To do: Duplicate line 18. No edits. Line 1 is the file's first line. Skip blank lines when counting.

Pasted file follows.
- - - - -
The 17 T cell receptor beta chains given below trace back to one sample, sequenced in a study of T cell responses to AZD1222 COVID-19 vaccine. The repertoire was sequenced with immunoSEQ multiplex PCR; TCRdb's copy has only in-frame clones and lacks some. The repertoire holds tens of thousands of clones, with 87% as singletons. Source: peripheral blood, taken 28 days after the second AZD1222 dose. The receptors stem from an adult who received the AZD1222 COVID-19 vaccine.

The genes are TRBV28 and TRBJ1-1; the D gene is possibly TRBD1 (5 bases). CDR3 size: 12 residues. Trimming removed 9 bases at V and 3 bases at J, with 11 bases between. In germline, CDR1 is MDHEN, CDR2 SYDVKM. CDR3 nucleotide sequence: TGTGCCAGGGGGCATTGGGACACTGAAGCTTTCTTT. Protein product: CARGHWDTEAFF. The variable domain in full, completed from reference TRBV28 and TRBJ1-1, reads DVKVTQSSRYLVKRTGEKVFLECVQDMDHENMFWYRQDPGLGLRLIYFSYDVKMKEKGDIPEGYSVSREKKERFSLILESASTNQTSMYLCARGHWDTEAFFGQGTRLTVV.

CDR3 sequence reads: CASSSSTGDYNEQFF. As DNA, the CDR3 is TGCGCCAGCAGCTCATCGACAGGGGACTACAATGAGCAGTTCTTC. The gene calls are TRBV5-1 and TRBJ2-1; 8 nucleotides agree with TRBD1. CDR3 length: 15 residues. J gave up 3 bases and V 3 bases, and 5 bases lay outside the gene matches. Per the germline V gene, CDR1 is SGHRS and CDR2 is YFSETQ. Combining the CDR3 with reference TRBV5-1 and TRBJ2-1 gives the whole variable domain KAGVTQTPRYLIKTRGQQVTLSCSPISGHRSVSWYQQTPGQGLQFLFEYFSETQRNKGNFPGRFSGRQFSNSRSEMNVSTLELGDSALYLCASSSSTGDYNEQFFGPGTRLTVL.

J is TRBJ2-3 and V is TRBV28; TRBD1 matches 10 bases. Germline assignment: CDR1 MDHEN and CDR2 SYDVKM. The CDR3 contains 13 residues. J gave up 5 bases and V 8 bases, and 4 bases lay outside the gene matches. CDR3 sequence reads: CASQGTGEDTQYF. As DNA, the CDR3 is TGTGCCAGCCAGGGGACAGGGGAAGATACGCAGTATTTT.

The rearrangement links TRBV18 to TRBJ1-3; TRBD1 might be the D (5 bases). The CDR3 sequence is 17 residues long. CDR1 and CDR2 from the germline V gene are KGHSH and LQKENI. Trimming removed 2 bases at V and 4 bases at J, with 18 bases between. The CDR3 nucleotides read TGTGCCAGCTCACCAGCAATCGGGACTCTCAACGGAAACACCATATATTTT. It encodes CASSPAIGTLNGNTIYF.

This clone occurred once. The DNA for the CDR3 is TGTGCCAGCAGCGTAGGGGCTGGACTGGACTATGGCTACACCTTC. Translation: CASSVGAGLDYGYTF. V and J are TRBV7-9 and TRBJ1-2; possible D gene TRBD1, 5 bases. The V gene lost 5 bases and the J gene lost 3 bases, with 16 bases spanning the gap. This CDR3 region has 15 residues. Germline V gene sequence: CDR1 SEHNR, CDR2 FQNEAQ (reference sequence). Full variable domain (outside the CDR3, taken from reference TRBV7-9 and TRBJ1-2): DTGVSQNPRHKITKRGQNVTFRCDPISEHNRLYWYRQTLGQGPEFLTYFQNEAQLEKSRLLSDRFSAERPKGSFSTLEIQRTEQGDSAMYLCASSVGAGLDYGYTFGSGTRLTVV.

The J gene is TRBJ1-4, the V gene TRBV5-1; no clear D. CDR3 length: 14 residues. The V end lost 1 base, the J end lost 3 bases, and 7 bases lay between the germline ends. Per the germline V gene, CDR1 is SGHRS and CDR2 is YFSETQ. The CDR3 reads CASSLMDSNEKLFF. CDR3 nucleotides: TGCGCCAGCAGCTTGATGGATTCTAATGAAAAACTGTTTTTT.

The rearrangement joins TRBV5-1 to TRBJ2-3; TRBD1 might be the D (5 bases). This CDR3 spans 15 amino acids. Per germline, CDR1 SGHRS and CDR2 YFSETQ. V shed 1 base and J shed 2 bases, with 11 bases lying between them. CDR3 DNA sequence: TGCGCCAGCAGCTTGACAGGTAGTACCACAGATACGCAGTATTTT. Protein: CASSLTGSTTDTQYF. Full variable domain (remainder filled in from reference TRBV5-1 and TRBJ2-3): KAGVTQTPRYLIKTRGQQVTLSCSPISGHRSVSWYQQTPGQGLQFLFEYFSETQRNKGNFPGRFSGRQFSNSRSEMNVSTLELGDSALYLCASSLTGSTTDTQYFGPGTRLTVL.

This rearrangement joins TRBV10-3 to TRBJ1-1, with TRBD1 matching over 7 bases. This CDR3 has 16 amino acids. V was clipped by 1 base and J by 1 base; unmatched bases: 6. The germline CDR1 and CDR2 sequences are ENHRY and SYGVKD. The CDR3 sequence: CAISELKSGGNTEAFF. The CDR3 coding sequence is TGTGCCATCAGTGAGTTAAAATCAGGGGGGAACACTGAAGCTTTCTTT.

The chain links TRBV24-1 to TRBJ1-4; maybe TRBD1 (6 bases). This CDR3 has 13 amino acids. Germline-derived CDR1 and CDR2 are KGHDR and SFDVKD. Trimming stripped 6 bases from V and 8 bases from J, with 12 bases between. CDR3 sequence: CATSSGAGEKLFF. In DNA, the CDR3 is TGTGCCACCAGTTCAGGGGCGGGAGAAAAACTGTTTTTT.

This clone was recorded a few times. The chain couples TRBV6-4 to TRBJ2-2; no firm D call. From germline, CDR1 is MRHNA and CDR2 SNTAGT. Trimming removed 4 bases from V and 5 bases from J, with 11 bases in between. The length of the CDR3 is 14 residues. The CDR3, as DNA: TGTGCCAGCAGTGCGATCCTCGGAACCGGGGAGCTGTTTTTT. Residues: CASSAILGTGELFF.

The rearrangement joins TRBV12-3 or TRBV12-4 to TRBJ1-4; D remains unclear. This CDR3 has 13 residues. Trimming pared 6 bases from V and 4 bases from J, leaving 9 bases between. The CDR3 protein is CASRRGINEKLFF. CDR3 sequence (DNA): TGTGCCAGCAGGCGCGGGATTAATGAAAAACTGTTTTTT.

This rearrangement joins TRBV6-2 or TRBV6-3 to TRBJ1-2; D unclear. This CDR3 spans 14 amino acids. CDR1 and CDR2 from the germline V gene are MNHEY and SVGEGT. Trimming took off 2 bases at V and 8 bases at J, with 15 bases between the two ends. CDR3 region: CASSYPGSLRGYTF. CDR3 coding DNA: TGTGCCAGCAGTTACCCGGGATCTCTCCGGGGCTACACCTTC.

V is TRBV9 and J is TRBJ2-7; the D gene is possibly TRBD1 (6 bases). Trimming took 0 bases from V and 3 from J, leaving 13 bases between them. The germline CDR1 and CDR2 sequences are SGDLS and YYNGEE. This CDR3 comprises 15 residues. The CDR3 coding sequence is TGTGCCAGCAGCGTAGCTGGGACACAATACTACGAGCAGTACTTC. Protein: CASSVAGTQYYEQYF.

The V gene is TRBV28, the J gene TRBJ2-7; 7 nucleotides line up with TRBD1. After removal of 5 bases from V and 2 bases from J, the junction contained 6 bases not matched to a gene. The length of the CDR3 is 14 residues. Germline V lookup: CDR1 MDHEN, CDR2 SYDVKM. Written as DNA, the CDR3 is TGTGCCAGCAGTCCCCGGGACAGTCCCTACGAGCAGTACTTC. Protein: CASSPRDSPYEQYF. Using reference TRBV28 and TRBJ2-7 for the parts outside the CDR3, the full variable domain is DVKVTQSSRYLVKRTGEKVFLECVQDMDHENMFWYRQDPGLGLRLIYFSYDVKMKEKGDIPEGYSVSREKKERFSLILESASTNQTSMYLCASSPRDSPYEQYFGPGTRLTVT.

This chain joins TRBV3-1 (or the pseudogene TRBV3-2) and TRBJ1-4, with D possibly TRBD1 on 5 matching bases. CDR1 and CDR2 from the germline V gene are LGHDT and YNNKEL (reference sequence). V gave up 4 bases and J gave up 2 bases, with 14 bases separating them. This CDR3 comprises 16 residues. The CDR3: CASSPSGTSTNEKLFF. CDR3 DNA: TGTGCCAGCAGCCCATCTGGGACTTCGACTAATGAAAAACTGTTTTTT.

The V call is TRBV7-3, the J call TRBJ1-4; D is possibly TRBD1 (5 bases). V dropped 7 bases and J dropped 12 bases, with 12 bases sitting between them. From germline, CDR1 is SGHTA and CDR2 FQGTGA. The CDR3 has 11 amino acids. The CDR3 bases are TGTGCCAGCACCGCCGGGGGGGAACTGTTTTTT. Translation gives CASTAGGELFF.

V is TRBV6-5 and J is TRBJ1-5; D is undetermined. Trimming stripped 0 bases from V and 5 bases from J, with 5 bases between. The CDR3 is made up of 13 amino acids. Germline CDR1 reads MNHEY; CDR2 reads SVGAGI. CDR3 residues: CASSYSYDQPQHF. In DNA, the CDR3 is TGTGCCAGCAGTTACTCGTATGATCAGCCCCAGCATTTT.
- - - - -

V is TRBV6-5 and J is TRBJ1-5; D is undetermined. Trimming stripped 0 bases from V and 5 bases from J, with 5 bases between. The CDR3 is made up of 13 amino acids. Germline CDR1 reads MNHEY; CDR2 reads SVGAGI. CDR3 residues: CASSYSYDQPQHF. In DNA, the CDR3 is TGTGCCAGCAGTTACTCGTATGATCAGCCCCAGCATTTT.